The National Institute for Health and Care Excellence (NICE) issued full guidance to the NHS in England, Wales, Scotland and Northern Ireland on transcranial magnetic stimulation for treating and preventing migraine, in January 2014.
Migraine is a common condition characterised by recurrent, pulsatile, unilateral or bilateral headaches that can last for hours to days and are often accompanied by nausea, and sensitivity to light and sound. Migraine headache may be preceded by an aura, which can include visual or olfactory disturbances, or difficulties with speech (dysphasia). The second edition of International Classification of Headache Disorders (International Headache Society 2004) provides a classification of migraine types.
Current treatment for migraine aims to prevent or stop episodes and manage symptoms with drugs such as triptans, analgesics and anti-emetics (as recommended in headaches: diagnosis and management of headaches in young people and adults [NICE guideline CG150]). Other treatments include nerve blocks, botulinum toxin type A injections (as recommended in botulinum toxin type A for the prevention of headaches in adults with chronic migraine [NICE technology appraisal guidance 260]) or acupuncture.
This guidance represents the view of NICE, arrived at after careful consideration of the evidence available. When exercising their judgement, healthcare professionals are expected to take this guidance fully into account, and specifically any special arrangements relating to the introduction of new interventional procedures. The guidance does not override the individual responsibility of healthcare professionals to make decisions appropriate to the circumstances of the individual patient, in consultation with the patient and/or guardian or carer.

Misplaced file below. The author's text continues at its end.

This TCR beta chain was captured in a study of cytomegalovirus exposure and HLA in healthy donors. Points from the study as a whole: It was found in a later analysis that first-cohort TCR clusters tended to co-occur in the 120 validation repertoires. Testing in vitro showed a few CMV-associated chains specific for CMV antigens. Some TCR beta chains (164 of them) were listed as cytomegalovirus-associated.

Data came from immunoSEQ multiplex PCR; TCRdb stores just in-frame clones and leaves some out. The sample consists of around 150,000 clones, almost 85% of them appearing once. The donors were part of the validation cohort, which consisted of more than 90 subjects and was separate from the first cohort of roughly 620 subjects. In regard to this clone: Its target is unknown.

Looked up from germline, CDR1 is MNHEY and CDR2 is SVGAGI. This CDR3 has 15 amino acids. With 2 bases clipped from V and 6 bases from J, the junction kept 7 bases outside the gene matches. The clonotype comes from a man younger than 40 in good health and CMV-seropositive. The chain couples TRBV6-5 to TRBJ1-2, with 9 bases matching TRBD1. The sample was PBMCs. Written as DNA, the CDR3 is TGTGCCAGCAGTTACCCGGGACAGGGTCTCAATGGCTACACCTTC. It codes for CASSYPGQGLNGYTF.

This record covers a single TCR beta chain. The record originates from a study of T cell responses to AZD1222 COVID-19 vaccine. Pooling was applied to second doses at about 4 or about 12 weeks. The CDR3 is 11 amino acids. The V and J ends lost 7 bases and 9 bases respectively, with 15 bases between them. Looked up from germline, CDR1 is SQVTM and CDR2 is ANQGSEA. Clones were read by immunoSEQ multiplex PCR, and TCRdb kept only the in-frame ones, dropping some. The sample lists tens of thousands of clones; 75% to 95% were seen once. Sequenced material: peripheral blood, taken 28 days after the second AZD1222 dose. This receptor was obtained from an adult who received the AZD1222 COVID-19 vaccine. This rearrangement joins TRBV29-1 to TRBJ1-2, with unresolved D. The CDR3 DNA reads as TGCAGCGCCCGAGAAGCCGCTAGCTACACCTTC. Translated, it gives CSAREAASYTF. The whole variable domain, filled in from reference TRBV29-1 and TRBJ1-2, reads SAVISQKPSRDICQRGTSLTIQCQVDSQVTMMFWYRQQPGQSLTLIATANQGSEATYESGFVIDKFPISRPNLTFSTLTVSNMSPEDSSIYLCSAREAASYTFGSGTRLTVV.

All problems (adverse events) related to a medicine or medical device used for treatment or in a procedure should be reported to the Medicines and Healthcare products Regulatory Agency using the Yellow Card Scheme.
Commissioners and/or providers have a responsibility to implement the guidance, in their local context, in light of their duties to have due regard to the need to eliminate unlawful discrimination, advance equality of opportunity, and foster good relations. Nothing in this guidance should be interpreted in a way that would be inconsistent with compliance with those duties. Providers should ensure that governance structures are in place to review, authorise and monitor the introduction of new devices and procedures.
Commissioners and providers have a responsibility to promote an environmentally sustainable health and care system and should assess and reduce the environmental impact of implementing NICE recommendations wherever possible.